The value of genomic sequencing in complex paediatric neurological disorders: a discrete choice experiment
A new study led by Dr Ilias Goranitis and colleagues from Australian Genomics was recently published in Genetics in Medicine, the official journal of the American College of Medical Genetics and Genomics.
The study elicited preferences from 820 members of the general public in Australia to understand the value of genomic sequencing in children with complex neurological disorders of suspected genetic origin. Preferences were elicited for the attributes: (1) number of children who receive a genetic diagnosis; (2) chance of improving the process of the child’s medical care; (3) availability of treatments; (4) time until the child does the test; (5) time between test and results; (6) enabling access to other services and professional or peer support; (7) enabling access to clinical trials; and (8) cost of testing.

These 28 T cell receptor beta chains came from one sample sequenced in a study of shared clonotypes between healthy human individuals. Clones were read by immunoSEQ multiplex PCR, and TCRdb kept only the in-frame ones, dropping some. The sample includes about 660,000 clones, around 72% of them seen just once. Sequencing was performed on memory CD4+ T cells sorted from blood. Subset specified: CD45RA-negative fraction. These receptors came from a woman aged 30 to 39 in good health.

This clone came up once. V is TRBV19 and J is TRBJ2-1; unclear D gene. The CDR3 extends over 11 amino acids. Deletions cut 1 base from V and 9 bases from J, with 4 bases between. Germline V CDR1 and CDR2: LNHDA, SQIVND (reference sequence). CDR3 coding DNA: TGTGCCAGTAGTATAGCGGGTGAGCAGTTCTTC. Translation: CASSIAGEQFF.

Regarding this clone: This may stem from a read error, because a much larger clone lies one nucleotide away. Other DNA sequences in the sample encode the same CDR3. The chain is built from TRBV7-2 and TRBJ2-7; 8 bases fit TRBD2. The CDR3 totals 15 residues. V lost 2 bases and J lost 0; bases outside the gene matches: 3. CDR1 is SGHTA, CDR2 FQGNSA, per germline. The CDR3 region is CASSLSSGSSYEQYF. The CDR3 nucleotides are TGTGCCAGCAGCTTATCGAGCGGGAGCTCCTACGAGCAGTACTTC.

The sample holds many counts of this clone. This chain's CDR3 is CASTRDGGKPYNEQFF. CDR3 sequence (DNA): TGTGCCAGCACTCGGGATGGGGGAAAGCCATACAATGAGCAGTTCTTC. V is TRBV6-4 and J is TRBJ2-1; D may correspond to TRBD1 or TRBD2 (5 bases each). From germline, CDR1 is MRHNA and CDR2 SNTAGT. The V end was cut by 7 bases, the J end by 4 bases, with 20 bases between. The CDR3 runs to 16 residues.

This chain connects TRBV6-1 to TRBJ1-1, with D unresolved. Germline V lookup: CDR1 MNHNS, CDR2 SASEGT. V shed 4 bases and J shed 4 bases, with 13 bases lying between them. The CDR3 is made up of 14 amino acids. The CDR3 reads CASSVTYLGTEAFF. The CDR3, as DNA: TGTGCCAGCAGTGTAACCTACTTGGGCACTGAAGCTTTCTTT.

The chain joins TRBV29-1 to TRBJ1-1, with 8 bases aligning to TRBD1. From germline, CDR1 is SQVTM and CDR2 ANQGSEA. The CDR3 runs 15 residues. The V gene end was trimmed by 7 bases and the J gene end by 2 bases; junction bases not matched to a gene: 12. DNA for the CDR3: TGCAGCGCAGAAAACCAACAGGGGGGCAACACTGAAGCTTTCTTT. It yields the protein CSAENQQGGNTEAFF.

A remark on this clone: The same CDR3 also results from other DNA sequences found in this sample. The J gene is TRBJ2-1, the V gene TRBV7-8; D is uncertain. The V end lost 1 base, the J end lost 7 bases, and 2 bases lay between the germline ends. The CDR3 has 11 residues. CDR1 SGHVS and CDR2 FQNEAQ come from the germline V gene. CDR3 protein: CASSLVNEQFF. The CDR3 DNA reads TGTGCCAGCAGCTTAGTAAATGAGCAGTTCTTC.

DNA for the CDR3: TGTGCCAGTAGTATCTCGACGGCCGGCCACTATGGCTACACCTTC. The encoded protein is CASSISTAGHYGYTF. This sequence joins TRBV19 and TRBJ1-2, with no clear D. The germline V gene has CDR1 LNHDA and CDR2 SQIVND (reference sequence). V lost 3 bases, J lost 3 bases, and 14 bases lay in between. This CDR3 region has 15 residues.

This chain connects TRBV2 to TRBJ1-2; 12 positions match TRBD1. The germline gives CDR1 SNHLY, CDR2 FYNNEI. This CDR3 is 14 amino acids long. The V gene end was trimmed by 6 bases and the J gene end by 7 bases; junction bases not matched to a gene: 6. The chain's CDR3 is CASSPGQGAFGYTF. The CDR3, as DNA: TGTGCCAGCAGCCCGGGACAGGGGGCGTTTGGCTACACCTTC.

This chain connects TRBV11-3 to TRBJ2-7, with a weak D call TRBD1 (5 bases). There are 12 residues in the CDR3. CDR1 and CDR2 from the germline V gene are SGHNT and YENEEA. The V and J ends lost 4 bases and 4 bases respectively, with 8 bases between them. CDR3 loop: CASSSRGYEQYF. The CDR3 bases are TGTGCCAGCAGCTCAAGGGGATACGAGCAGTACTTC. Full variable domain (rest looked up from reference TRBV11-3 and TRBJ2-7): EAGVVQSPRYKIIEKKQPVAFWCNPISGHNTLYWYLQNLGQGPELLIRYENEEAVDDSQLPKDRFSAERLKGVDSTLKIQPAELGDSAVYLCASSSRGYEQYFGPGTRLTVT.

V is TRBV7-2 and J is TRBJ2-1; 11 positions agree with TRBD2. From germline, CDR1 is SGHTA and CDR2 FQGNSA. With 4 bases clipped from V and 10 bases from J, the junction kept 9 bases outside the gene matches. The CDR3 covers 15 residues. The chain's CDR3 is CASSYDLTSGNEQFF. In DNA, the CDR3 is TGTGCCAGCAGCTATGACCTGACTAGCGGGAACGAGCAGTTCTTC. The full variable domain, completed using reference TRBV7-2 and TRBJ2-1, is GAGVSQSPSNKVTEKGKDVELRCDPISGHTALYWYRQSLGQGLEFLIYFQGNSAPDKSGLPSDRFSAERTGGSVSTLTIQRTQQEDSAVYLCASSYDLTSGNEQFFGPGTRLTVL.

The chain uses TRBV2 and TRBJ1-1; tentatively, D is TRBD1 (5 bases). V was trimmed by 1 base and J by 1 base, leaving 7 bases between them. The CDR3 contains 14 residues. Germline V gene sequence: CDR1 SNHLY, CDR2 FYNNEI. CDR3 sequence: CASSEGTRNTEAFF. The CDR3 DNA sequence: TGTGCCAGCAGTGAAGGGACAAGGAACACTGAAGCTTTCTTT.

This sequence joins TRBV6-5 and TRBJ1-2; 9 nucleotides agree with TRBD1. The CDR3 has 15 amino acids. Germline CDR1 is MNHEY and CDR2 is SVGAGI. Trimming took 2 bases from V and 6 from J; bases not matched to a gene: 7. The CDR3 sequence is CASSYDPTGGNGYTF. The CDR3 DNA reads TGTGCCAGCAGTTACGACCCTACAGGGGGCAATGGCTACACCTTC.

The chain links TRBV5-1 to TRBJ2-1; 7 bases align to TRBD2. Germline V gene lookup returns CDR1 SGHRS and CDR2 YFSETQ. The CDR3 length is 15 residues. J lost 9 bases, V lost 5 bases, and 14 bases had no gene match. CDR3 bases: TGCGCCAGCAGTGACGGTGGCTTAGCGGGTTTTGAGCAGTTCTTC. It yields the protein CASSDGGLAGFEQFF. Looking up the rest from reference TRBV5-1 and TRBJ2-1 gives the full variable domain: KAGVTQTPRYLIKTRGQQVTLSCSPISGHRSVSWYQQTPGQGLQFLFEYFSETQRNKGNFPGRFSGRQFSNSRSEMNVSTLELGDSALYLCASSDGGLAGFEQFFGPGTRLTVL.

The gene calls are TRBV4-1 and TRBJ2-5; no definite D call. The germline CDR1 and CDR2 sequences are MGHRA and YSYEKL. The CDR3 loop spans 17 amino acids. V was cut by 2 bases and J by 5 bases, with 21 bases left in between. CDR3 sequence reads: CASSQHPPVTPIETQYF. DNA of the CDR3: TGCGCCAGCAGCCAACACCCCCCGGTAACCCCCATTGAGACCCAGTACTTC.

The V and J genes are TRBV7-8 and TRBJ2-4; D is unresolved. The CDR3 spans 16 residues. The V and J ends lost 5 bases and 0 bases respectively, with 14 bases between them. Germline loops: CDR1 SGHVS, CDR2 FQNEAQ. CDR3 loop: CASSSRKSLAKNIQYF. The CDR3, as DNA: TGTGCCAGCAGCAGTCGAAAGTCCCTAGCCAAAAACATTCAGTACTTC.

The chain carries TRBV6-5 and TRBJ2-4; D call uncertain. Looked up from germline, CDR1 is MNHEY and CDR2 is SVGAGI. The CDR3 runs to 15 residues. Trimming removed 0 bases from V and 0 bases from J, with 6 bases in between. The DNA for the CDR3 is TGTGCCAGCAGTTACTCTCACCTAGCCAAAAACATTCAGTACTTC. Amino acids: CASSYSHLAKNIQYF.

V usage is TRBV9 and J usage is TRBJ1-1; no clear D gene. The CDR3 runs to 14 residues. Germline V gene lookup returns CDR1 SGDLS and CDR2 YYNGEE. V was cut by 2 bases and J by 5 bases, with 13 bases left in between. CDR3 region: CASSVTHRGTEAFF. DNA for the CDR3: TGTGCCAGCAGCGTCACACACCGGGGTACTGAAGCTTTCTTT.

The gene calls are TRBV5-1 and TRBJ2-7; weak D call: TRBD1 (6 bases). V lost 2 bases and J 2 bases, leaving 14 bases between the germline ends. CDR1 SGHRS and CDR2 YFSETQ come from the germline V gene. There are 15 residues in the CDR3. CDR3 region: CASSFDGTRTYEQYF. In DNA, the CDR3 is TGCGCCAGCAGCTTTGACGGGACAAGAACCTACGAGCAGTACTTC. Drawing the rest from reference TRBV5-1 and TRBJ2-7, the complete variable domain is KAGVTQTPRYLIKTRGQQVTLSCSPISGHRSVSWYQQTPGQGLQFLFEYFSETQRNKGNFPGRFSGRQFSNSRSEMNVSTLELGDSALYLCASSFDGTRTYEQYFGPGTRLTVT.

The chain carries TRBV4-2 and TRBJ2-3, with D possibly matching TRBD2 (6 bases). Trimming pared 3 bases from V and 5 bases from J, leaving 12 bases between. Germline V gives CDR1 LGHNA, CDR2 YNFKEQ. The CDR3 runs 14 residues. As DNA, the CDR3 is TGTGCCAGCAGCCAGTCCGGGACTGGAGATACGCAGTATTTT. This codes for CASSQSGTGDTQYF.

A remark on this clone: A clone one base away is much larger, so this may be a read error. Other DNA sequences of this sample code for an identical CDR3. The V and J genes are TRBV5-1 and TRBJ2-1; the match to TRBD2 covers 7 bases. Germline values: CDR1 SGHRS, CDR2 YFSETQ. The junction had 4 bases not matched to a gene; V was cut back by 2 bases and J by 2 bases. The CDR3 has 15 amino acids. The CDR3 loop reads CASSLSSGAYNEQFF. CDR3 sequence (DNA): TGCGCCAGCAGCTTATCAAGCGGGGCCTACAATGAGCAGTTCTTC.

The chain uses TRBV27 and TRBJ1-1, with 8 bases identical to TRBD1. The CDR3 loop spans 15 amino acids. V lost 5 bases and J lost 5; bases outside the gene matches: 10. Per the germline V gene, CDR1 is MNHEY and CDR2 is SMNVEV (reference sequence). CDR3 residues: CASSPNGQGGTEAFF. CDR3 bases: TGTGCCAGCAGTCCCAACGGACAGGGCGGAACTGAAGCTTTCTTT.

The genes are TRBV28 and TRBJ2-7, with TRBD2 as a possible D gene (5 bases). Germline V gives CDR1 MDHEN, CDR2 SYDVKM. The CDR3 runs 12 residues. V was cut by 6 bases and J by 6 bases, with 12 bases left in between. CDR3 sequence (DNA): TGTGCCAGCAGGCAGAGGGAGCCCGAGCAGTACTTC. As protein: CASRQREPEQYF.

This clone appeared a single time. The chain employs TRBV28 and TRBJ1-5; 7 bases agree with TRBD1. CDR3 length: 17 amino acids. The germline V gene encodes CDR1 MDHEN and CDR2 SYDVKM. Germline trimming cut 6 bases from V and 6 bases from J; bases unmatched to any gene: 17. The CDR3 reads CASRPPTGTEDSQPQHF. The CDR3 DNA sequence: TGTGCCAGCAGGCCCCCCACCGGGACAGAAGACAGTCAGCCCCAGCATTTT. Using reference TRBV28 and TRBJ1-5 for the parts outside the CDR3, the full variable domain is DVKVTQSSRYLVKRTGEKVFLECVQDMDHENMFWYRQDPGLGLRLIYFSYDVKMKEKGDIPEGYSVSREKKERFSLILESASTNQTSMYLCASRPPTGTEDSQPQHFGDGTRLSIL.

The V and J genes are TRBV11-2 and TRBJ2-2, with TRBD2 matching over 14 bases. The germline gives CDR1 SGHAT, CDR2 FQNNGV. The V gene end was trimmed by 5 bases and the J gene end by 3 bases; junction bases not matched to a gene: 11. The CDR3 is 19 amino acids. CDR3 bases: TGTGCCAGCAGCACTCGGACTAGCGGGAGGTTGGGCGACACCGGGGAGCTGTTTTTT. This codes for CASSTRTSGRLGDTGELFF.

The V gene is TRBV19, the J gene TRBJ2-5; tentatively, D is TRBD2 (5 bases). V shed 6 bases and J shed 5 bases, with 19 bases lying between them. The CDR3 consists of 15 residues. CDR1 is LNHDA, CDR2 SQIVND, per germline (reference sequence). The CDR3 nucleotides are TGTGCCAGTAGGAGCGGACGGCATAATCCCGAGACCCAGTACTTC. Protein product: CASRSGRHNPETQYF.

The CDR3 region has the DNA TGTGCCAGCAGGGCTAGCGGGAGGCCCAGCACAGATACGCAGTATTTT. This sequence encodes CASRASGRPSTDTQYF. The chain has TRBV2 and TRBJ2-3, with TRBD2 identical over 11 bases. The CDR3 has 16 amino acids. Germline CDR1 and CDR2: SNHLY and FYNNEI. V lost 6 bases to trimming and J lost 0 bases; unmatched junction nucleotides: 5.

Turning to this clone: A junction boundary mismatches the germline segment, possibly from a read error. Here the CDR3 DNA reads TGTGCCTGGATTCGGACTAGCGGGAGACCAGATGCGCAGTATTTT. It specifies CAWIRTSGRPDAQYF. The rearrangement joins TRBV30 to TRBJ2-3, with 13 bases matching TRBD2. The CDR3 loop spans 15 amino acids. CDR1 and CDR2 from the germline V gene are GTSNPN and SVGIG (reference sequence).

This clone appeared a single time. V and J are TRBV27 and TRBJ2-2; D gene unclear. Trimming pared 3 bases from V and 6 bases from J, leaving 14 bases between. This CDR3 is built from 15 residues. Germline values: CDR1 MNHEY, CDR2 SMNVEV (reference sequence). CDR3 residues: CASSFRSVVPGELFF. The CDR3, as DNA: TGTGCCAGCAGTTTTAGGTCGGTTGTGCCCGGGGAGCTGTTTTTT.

The study concluded that society on average would be willing to pay AU$5650 more (95% CI AU$5500 - $5800) for genomic sequencing relative to standard diagnostic care.
The study highlighted the high value that society places on all diagnostic, process, clinical, and nonclinical outcomes of genomic sequencing. These findings make another strong case for the consideration of all health and non-health outcomes in the prioritization of genomics and personalized medicine and will be used to inform a cost-benefit analysis.